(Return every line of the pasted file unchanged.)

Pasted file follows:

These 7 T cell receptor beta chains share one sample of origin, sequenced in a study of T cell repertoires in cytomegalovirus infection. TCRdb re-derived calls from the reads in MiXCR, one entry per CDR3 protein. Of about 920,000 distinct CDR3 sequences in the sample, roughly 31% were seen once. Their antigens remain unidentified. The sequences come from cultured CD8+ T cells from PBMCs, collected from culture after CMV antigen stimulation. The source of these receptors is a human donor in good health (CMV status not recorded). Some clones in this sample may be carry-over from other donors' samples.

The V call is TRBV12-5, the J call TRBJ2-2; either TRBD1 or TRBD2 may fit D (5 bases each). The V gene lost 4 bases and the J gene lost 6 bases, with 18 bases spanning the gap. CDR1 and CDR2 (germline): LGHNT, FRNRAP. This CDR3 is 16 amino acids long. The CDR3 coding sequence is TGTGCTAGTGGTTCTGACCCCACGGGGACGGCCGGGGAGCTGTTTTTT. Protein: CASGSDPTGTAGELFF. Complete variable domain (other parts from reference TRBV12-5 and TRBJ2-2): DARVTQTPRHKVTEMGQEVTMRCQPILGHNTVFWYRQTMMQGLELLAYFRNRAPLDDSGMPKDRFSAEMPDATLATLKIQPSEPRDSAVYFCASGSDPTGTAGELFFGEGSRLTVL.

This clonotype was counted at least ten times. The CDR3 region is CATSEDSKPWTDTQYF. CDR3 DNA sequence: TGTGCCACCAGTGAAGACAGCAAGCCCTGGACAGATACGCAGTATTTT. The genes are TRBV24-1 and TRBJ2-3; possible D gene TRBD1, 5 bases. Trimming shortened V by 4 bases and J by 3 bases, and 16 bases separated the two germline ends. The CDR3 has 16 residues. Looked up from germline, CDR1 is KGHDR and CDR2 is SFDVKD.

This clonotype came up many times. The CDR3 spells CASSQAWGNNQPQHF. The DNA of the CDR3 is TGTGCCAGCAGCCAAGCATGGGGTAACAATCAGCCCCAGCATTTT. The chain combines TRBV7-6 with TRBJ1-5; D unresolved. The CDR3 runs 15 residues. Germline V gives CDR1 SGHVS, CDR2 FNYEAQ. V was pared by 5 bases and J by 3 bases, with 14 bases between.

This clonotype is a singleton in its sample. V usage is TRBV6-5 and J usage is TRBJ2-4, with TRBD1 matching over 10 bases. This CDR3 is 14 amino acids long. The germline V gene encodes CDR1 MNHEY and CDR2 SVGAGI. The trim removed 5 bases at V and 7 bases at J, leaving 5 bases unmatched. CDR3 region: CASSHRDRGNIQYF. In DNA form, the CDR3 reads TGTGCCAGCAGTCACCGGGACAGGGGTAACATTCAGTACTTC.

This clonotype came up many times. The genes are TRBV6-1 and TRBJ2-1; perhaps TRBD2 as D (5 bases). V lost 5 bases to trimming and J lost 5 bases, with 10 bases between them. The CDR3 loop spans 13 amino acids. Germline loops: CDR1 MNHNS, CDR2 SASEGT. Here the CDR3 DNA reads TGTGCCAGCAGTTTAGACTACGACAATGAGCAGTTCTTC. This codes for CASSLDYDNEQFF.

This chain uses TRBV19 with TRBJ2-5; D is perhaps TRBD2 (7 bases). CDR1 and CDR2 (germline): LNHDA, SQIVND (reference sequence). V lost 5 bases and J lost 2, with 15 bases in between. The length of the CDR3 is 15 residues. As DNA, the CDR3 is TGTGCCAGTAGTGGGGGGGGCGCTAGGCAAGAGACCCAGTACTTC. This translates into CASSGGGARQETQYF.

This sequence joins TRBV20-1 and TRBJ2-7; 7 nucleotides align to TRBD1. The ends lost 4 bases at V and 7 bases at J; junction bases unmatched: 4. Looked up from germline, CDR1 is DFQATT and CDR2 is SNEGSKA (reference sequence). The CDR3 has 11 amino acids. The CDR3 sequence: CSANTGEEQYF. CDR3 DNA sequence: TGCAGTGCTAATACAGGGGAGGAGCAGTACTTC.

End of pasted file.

These 7 T cell receptor beta chains share one sample of origin, sequenced in a study of T cell repertoires in cytomegalovirus infection. TCRdb re-derived calls from the reads in MiXCR, one entry per CDR3 protein. Of about 920,000 distinct CDR3 sequences in the sample, roughly 31% were seen once. Their antigens remain unidentified. The sequences come from cultured CD8+ T cells from PBMCs, collected from culture after CMV antigen stimulation. The source of these receptors is a human donor in good health (CMV status not recorded). Some clones in this sample may be carry-over from other donors' samples.

The V call is TRBV12-5, the J call TRBJ2-2; either TRBD1 or TRBD2 may fit D (5 bases each). The V gene lost 4 bases and the J gene lost 6 bases, with 18 bases spanning the gap. CDR1 and CDR2 (germline): LGHNT, FRNRAP. This CDR3 is 16 amino acids long. The CDR3 coding sequence is TGTGCTAGTGGTTCTGACCCCACGGGGACGGCCGGGGAGCTGTTTTTT. Protein: CASGSDPTGTAGELFF. Complete variable domain (other parts from reference TRBV12-5 and TRBJ2-2): DARVTQTPRHKVTEMGQEVTMRCQPILGHNTVFWYRQTMMQGLELLAYFRNRAPLDDSGMPKDRFSAEMPDATLATLKIQPSEPRDSAVYFCASGSDPTGTAGELFFGEGSRLTVL.

This clonotype was counted at least ten times. The CDR3 region is CATSEDSKPWTDTQYF. CDR3 DNA sequence: TGTGCCACCAGTGAAGACAGCAAGCCCTGGACAGATACGCAGTATTTT. The genes are TRBV24-1 and TRBJ2-3; possible D gene TRBD1, 5 bases. Trimming shortened V by 4 bases and J by 3 bases, and 16 bases separated the two germline ends. The CDR3 has 16 residues. Looked up from germline, CDR1 is KGHDR and CDR2 is SFDVKD.

This clonotype came up many times. The CDR3 spells CASSQAWGNNQPQHF. The DNA of the CDR3 is TGTGCCAGCAGCCAAGCATGGGGTAACAATCAGCCCCAGCATTTT. The chain combines TRBV7-6 with TRBJ1-5; D unresolved. The CDR3 runs 15 residues. Germline V gives CDR1 SGHVS, CDR2 FNYEAQ. V was pared by 5 bases and J by 3 bases, with 14 bases between.

This clonotype is a singleton in its sample. V usage is TRBV6-5 and J usage is TRBJ2-4, with TRBD1 matching over 10 bases. This CDR3 is 14 amino acids long. The germline V gene encodes CDR1 MNHEY and CDR2 SVGAGI. The trim removed 5 bases at V and 7 bases at J, leaving 5 bases unmatched. CDR3 region: CASSHRDRGNIQYF. In DNA form, the CDR3 reads TGTGCCAGCAGTCACCGGGACAGGGGTAACATTCAGTACTTC.

This clonotype came up many times. The genes are TRBV6-1 and TRBJ2-1; perhaps TRBD2 as D (5 bases). V lost 5 bases to trimming and J lost 5 bases, with 10 bases between them. The CDR3 loop spans 13 amino acids. Germline loops: CDR1 MNHNS, CDR2 SASEGT. Here the CDR3 DNA reads TGTGCCAGCAGTTTAGACTACGACAATGAGCAGTTCTTC. This codes for CASSLDYDNEQFF.

This chain uses TRBV19 with TRBJ2-5; D is perhaps TRBD2 (7 bases). CDR1 and CDR2 (germline): LNHDA, SQIVND (reference sequence). V lost 5 bases and J lost 2, with 15 bases in between. The length of the CDR3 is 15 residues. As DNA, the CDR3 is TGTGCCAGTAGTGGGGGGGGCGCTAGGCAAGAGACCCAGTACTTC. This translates into CASSGGGARQETQYF.

This sequence joins TRBV20-1 and TRBJ2-7; 7 nucleotides align to TRBD1. The ends lost 4 bases at V and 7 bases at J; junction bases unmatched: 4. Looked up from germline, CDR1 is DFQATT and CDR2 is SNEGSKA (reference sequence). The CDR3 has 11 amino acids. The CDR3 sequence: CSANTGEEQYF. CDR3 DNA sequence: TGCAGTGCTAATACAGGGGAGGAGCAGTACTTC.